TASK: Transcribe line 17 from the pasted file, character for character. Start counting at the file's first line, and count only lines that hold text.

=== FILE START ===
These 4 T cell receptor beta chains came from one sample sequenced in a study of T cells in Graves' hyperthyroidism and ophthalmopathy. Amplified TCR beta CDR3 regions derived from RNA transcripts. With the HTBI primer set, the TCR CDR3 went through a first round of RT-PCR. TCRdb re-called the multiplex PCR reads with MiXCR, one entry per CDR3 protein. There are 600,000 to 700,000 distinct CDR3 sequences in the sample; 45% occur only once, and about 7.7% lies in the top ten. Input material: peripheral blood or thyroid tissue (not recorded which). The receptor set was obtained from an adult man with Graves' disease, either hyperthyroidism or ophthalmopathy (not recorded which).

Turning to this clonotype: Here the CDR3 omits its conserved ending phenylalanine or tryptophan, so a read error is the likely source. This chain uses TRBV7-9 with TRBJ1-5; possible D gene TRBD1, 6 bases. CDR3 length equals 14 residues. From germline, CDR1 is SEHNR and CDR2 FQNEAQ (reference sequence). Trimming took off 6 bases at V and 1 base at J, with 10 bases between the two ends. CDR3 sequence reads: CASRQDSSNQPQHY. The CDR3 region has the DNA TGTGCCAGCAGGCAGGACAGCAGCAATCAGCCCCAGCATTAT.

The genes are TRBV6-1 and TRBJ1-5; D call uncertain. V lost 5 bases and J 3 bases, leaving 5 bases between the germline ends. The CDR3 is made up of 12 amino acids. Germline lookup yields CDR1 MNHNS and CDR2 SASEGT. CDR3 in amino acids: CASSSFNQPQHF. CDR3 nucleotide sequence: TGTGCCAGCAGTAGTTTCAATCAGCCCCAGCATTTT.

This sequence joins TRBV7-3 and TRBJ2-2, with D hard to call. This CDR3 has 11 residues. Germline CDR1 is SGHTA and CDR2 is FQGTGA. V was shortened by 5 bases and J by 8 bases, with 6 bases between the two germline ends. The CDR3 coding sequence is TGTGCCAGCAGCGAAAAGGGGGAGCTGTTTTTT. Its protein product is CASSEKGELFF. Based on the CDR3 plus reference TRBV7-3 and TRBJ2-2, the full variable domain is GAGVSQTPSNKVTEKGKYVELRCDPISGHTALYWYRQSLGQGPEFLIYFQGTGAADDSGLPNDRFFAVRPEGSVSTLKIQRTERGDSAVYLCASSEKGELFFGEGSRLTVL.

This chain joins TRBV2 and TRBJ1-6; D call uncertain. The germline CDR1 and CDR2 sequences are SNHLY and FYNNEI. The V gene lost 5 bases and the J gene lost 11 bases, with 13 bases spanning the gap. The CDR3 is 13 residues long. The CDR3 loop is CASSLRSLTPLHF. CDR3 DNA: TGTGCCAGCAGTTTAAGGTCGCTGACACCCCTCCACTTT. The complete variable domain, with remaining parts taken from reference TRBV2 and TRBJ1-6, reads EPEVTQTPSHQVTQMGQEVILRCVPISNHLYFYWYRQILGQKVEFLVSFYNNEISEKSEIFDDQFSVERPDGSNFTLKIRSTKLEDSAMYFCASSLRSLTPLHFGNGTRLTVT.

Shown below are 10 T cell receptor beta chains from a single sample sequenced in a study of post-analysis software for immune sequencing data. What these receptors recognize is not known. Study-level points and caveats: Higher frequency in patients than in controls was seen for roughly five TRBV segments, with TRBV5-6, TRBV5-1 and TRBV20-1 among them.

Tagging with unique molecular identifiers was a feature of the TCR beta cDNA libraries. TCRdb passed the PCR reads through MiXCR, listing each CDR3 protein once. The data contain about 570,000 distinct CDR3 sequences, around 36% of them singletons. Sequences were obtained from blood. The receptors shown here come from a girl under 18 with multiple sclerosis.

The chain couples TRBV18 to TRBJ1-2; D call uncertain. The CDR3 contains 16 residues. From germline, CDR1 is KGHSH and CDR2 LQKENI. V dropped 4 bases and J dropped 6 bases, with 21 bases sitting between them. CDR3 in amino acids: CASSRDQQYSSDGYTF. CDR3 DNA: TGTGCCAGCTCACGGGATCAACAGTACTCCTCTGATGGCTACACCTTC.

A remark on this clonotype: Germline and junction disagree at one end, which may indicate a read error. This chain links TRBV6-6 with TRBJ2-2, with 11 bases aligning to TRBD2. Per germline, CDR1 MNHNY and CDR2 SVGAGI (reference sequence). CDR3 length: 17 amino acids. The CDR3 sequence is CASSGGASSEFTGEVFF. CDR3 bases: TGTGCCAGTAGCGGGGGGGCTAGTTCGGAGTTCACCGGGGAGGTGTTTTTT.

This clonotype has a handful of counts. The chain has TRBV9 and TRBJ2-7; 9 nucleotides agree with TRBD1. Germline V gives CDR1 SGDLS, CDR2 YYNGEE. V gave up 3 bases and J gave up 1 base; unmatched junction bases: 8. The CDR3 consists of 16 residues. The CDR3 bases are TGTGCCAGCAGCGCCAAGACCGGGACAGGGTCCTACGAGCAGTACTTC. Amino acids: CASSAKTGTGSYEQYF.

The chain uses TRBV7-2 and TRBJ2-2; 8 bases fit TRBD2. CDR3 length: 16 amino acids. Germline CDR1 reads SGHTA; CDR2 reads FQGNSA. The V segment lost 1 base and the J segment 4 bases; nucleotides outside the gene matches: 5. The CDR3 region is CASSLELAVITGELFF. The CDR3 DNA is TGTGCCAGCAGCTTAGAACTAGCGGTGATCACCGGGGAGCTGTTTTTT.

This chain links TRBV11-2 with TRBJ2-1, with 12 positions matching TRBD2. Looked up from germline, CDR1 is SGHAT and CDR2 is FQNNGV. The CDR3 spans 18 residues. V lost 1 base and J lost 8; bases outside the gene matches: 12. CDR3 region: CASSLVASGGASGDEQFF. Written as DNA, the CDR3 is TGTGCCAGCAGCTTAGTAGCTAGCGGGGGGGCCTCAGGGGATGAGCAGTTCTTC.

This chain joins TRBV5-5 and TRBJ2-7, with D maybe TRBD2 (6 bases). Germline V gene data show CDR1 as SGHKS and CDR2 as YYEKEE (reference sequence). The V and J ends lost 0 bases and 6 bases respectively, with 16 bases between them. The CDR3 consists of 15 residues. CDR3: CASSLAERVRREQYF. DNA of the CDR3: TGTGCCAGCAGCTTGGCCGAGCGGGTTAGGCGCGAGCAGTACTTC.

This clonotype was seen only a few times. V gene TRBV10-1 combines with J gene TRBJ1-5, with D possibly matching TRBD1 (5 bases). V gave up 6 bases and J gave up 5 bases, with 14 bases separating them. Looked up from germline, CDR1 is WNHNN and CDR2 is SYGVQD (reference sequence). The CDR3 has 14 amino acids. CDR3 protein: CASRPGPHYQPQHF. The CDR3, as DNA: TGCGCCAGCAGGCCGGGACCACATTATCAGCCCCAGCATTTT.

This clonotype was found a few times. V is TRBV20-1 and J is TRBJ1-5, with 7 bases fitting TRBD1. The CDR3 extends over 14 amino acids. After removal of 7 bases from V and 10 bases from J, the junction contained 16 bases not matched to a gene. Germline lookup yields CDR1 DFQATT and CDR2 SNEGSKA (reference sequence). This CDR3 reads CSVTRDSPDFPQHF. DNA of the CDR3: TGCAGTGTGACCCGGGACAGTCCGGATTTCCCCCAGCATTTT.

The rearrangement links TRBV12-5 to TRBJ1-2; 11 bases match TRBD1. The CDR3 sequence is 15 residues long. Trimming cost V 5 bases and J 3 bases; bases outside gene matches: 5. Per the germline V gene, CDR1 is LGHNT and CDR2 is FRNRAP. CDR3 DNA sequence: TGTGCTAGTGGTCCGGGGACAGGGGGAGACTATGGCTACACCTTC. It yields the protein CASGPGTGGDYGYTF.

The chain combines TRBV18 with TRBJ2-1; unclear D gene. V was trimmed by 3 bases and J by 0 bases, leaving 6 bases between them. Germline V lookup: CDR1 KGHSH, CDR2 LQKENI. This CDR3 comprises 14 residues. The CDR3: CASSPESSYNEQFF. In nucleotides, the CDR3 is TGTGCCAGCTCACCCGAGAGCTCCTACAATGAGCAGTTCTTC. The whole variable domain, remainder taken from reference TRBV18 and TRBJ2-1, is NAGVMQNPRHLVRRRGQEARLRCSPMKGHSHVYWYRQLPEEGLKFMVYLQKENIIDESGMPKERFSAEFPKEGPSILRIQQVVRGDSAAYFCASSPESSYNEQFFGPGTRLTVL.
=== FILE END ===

The chain combines TRBV18 with TRBJ2-1; unclear D gene. V was trimmed by 3 bases and J by 0 bases, leaving 6 bases between them. Germline V lookup: CDR1 KGHSH, CDR2 LQKENI. This CDR3 comprises 14 residues. The CDR3: CASSPESSYNEQFF. In nucleotides, the CDR3 is TGTGCCAGCTCACCCGAGAGCTCCTACAATGAGCAGTTCTTC. The whole variable domain, remainder taken from reference TRBV18 and TRBJ2-1, is NAGVMQNPRHLVRRRGQEARLRCSPMKGHSHVYWYRQLPEEGLKFMVYLQKENIIDESGMPKERFSAEFPKEGPSILRIQQVVRGDSAAYFCASSPESSYNEQFFGPGTRLTVL.